Shareholders of record at the end of the Friday session will receive four additional shares of Tesla stock for each one they currently hold, with the distribution set for August 28. At Tesla's current price range, the split will likely pull the average cost of the group's shares to around $400 each as is moves towards a likely inclusion into the S&P 500 later this fall.
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Stocks that offer their investors a split have historically outperformed the market following the distribution, as investors see the move as a signal of confidence in the company's longer-term growth prospects. However, as analysts at Trefis noted in a recent paper, Tesla's recent share price surge could complicate the traditional path forged by tech giants Apple (AAPL) - Get Report and Google (GOOGL) - Get Report following splits in 2014.
"Tesla is already richly valued with its P/E standing at over 200x, based on consensus projected 2020 earnings, meaning that the company will have to execute very well to simply justify its current valuation, let alone drive further stock price gains," Trefis analysts said. "On the other hand, Apple’s P/E stood at 14x during its most recent split while Google’s P/E stood at 25x during its first (and only) split."
Tesla shares were marked 2.7% higher in early trading Friday to change hands at $2,055.00 each, after hitting $2,078.30 earlier in the session, an all-time high that would peg the stock's year-to-date gain at nearly 400% and value the Palo Alto, California-based carmaker at more than $385 billion.
Tesla shares have gained more than 50%, in fact, since the group unveiled plans for its five-for-one stock split on August 11 that would make its equity more accessible to investors as it prepares to enter the S&P 500 benchmark.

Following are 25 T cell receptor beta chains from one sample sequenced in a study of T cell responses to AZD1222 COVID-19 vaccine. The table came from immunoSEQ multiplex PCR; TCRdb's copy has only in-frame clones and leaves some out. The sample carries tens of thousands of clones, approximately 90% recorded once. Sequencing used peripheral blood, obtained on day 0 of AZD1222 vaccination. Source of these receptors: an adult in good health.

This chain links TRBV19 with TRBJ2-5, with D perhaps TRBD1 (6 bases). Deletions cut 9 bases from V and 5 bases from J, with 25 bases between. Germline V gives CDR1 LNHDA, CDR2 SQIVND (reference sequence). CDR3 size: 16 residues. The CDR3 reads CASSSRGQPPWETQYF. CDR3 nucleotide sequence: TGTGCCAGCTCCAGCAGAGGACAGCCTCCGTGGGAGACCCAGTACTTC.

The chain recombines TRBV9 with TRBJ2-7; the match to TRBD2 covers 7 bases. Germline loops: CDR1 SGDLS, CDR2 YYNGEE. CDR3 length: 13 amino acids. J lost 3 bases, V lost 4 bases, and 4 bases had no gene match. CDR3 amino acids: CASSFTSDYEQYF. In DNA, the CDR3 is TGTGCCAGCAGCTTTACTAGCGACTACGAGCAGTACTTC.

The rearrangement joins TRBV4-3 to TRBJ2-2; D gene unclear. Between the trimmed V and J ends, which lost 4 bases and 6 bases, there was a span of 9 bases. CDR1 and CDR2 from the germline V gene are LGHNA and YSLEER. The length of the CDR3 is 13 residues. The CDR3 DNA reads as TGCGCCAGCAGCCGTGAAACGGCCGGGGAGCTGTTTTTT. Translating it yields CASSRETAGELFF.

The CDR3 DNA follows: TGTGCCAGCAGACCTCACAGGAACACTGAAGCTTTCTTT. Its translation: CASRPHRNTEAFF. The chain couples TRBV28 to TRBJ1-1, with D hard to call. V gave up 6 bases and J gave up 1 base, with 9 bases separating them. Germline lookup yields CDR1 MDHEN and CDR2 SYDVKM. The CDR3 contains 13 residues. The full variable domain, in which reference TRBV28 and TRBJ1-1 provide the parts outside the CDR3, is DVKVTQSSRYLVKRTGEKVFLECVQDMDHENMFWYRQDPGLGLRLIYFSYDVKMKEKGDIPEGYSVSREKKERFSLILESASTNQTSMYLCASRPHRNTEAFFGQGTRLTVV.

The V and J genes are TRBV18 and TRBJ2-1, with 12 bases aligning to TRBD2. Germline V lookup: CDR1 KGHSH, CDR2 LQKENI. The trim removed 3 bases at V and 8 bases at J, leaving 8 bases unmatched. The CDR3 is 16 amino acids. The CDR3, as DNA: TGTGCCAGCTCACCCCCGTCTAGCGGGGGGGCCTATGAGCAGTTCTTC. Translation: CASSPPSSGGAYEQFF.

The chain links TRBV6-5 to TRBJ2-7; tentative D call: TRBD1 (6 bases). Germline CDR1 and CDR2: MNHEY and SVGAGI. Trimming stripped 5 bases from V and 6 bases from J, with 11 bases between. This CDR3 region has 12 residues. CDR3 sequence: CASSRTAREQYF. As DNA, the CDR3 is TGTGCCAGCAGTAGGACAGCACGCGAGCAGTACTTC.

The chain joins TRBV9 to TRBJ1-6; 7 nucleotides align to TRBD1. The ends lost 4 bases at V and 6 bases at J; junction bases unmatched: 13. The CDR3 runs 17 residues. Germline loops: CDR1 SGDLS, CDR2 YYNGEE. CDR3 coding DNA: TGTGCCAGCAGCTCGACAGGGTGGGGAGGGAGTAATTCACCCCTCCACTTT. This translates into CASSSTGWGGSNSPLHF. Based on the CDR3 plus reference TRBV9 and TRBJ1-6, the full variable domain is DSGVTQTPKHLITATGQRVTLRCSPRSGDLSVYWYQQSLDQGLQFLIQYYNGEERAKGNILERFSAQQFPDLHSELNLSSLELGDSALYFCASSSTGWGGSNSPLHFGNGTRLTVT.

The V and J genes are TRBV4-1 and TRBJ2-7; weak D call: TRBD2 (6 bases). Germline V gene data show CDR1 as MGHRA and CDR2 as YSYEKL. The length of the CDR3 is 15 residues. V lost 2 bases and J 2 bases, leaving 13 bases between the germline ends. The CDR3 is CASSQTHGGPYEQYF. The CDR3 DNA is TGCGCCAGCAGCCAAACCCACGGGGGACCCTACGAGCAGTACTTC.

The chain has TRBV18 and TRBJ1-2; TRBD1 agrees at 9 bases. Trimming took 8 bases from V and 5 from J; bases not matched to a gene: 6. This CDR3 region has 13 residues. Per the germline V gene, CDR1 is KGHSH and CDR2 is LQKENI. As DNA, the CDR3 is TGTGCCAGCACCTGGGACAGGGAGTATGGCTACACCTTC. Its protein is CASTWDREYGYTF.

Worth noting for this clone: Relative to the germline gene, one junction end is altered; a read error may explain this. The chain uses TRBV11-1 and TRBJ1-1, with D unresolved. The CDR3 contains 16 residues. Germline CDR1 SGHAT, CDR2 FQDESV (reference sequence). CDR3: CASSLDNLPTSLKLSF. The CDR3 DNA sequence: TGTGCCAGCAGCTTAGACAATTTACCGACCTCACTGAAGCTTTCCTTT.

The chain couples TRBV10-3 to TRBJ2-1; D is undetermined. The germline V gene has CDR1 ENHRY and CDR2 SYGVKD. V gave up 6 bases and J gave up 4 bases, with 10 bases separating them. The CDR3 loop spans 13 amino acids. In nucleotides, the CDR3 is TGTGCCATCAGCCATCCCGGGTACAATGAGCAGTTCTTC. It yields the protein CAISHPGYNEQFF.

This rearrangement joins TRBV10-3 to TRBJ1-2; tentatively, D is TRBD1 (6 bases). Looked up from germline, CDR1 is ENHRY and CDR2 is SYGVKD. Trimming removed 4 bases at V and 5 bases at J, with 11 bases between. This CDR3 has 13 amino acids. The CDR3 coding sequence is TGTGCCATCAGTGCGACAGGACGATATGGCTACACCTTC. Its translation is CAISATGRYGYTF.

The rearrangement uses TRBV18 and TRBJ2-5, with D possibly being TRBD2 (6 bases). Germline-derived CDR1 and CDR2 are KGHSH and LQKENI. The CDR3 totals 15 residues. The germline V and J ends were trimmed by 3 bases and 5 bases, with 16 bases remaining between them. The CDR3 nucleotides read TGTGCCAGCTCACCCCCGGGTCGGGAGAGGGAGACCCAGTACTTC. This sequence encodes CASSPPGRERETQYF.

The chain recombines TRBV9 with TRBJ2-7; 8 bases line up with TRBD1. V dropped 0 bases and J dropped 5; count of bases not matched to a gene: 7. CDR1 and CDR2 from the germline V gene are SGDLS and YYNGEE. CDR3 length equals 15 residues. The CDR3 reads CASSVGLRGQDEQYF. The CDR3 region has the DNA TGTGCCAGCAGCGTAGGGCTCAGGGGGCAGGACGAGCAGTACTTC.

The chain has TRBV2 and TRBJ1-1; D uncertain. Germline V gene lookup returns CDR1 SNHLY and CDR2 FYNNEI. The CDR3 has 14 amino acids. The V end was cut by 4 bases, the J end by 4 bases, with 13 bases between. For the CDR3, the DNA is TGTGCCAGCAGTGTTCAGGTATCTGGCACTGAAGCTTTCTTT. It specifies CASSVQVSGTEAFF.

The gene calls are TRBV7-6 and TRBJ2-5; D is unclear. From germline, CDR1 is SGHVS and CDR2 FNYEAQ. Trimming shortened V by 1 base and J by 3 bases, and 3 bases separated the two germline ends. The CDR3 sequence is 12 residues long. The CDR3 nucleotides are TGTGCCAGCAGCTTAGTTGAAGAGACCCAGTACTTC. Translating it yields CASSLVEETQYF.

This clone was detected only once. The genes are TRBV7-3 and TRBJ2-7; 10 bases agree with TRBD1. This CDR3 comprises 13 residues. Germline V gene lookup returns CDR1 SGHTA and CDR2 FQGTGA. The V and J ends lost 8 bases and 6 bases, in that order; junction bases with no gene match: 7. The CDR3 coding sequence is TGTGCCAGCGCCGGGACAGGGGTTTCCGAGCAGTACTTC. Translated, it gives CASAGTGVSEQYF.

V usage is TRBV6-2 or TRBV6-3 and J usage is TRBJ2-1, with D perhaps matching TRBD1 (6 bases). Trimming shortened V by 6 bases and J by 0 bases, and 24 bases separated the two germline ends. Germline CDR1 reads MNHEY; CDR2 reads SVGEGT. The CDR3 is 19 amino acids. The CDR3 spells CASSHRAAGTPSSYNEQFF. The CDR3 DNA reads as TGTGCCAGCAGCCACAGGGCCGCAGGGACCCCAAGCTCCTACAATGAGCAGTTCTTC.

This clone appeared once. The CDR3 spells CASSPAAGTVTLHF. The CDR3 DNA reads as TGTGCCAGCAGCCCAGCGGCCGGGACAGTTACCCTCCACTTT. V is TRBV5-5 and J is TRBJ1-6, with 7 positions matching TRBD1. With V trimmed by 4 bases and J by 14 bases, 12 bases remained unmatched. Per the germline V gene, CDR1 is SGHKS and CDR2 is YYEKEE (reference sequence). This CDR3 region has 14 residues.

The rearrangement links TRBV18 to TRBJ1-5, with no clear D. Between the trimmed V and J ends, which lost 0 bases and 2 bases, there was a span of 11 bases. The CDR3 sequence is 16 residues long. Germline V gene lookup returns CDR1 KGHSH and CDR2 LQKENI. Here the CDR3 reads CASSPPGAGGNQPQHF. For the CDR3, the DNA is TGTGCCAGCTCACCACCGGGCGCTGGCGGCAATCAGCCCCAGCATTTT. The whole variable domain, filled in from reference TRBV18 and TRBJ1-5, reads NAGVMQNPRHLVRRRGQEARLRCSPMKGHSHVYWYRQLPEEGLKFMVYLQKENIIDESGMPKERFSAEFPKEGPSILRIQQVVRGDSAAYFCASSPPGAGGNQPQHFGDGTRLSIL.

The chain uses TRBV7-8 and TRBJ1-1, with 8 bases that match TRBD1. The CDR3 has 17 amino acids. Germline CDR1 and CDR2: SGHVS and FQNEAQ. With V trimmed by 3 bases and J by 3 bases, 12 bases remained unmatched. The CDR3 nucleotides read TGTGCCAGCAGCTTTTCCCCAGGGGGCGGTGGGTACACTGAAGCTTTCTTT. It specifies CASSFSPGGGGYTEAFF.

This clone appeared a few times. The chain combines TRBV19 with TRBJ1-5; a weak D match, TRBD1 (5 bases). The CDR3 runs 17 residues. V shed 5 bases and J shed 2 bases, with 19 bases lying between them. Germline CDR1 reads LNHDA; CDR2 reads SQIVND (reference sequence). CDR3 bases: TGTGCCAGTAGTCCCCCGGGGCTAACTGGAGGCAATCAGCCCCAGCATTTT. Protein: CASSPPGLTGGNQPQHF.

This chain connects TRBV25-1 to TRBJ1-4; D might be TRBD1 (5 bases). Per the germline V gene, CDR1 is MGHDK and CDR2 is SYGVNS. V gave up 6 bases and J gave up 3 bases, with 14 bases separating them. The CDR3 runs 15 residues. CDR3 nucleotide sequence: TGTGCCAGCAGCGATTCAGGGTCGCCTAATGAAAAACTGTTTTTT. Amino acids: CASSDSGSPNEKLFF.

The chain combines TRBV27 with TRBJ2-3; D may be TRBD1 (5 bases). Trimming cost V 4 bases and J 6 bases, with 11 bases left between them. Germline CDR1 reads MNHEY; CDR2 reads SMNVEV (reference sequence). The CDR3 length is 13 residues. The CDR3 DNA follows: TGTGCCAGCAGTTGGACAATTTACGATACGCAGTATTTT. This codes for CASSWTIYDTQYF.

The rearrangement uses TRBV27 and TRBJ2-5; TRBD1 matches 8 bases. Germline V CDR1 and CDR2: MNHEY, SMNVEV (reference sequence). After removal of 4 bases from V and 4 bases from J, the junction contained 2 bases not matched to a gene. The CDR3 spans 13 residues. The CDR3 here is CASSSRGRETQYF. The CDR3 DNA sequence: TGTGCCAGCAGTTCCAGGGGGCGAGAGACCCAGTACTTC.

Credit Suisse analysts suggest the S&P 500 inclusion could trigger even more activity in Tesla stock, with 'significant' incremental buying of around 18 million shares -- some 10% of its outstanding total -- from passive investors and fund managers that track the benchmark index.
Tesla cleared its final hurdle towards its inclusion on the benchmark after it published its fourth consecutive quarterly profit last month, helped in part by the sale of government emissions credits.
Tesla said GAAP earnings for the three months ending in June were pegged at 50 cents per share, compared to a loss of $2.31 per share over the same period last year, on revenues of $6.04 billion. The quarterly profit, Tesla's fourth in succession, clears one of the final -- although not automatic -- hurdles for the company to be included on the S&P 500 benchmark. Tesla also confirmed its full-year vehicle delivery target of 500,000, despite a first half tally of 179,050 units.
Tesla, which assumed the mantle of the world's most-valuable carmaker in July despite its modest -- less than 1% -- contribution to total global sales, will sell, at most, 500,00 cars this year.
Ford Motor Co. (F) - Get Report, which has a market value that is 14 times less, will likely shift 2.2 million vehicles and Toyota Motor Co. (TM) - Get Report, with a market value of $220 billion, will sell 10.7 million vehicles.